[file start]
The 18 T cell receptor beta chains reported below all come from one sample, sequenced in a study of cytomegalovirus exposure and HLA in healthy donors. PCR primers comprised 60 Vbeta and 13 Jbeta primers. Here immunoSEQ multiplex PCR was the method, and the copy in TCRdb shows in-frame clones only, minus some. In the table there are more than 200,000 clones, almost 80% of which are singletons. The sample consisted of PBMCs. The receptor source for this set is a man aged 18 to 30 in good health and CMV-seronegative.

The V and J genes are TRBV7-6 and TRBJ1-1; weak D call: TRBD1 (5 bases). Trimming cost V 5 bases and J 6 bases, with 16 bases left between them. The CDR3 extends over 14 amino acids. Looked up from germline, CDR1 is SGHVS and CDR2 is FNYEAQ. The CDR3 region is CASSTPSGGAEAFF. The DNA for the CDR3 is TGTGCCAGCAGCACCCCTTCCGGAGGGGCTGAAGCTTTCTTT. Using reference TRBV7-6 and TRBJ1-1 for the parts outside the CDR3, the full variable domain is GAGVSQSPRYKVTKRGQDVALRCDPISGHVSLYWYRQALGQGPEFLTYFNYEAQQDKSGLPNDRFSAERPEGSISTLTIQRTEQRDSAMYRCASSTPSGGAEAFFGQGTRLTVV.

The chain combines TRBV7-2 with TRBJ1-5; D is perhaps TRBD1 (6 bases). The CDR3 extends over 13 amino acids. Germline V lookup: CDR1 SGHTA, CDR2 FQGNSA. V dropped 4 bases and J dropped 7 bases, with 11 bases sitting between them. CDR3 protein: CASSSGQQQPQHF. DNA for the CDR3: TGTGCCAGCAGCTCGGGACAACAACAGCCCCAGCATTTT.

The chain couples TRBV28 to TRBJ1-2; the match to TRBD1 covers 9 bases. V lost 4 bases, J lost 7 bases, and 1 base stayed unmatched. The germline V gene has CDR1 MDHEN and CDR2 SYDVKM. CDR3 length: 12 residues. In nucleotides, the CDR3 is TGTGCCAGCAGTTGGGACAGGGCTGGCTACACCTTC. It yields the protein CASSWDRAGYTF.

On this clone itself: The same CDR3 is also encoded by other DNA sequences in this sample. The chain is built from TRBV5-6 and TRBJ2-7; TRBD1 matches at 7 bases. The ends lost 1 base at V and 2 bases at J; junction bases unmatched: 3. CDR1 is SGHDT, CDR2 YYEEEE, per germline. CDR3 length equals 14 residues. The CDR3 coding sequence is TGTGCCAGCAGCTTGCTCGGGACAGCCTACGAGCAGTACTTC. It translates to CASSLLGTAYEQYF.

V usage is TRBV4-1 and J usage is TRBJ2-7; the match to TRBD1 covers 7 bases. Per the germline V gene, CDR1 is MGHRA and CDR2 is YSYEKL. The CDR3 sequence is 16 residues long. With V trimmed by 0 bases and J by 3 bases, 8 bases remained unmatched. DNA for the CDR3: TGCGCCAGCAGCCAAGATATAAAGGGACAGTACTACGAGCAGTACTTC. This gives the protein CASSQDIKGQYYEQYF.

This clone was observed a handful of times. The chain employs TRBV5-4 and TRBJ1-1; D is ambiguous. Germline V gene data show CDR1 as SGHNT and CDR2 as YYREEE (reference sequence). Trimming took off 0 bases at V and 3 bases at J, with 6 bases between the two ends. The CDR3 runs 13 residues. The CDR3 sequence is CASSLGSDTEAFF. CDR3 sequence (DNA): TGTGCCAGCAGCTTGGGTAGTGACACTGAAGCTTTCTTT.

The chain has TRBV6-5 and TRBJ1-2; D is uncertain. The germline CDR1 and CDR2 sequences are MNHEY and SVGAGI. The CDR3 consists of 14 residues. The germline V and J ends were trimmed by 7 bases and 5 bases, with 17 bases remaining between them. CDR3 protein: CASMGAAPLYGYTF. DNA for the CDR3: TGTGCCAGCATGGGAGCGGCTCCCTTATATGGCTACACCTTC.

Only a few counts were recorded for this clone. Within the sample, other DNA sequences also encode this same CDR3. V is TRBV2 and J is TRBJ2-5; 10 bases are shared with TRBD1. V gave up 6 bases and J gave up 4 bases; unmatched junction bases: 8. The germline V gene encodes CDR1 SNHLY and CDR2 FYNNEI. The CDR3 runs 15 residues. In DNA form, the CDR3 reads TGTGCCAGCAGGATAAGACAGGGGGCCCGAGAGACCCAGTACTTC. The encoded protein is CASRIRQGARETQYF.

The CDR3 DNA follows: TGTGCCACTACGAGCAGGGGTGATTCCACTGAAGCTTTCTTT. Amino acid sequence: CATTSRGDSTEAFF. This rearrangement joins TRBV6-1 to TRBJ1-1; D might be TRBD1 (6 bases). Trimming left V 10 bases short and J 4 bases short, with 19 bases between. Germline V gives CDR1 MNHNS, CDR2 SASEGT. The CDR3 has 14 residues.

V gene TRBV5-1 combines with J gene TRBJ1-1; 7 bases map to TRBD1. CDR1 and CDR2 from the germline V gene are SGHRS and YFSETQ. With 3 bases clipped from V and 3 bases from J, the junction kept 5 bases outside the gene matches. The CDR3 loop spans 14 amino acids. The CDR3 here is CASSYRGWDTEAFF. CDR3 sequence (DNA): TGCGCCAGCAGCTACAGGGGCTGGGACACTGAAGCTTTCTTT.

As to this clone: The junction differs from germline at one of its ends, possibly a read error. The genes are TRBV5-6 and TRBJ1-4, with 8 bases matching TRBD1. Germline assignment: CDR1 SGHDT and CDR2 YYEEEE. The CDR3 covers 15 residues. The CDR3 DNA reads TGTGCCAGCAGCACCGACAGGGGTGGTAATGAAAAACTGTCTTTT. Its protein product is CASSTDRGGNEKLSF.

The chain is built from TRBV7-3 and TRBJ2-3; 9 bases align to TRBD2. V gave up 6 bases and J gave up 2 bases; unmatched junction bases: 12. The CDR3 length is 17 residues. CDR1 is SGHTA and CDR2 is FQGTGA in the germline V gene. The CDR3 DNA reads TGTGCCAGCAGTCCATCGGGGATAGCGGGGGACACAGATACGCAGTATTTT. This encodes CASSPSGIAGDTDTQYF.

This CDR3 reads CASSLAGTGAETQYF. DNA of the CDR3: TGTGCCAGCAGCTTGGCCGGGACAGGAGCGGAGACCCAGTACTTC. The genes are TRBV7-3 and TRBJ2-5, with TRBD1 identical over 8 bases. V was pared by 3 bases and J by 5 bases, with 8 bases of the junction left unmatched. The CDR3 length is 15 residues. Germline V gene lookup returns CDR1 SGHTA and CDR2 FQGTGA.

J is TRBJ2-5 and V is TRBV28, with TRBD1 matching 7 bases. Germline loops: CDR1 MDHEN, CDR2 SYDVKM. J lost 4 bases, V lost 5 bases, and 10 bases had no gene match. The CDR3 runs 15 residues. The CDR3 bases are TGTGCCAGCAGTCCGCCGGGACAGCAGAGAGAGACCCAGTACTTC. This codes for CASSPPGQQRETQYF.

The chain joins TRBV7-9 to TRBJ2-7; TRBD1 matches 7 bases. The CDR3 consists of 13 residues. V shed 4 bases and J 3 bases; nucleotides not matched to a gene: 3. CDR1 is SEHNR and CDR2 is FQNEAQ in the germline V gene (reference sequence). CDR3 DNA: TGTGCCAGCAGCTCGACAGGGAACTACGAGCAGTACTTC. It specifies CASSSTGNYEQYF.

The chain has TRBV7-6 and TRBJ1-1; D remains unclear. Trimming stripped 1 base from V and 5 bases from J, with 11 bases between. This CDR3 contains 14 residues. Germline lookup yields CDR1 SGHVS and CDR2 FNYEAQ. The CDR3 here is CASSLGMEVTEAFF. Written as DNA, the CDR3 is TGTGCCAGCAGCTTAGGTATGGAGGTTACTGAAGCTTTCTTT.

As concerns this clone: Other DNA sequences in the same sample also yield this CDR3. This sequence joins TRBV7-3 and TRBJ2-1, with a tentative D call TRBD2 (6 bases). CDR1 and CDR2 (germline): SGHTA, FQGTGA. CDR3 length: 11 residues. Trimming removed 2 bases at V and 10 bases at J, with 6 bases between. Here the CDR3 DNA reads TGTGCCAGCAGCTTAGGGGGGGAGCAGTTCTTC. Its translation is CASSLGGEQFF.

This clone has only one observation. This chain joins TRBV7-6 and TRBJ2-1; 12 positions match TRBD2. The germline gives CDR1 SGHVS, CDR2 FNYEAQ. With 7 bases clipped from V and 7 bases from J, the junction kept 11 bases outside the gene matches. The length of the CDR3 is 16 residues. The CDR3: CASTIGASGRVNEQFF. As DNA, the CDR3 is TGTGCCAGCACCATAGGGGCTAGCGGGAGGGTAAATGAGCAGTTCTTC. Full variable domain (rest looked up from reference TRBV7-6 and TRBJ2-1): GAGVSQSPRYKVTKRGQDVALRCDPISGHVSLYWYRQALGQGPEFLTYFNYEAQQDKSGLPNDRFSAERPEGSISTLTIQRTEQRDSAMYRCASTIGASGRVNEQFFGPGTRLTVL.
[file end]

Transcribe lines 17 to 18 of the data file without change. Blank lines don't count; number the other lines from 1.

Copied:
The chain has TRBV7-6 and TRBJ1-1; D remains unclear. Trimming stripped 1 base from V and 5 bases from J, with 11 bases between. This CDR3 contains 14 residues. Germline lookup yields CDR1 SGHVS and CDR2 FNYEAQ. The CDR3 here is CASSLGMEVTEAFF. Written as DNA, the CDR3 is TGTGCCAGCAGCTTAGGTATGGAGGTTACTGAAGCTTTCTTT.

As concerns this clone: Other DNA sequences in the same sample also yield this CDR3. This sequence joins TRBV7-3 and TRBJ2-1, with a tentative D call TRBD2 (6 bases). CDR1 and CDR2 (germline): SGHTA, FQGTGA. CDR3 length: 11 residues. Trimming removed 2 bases at V and 10 bases at J, with 6 bases between. Here the CDR3 DNA reads TGTGCCAGCAGCTTAGGGGGGGAGCAGTTCTTC. Its translation is CASSLGGEQFF.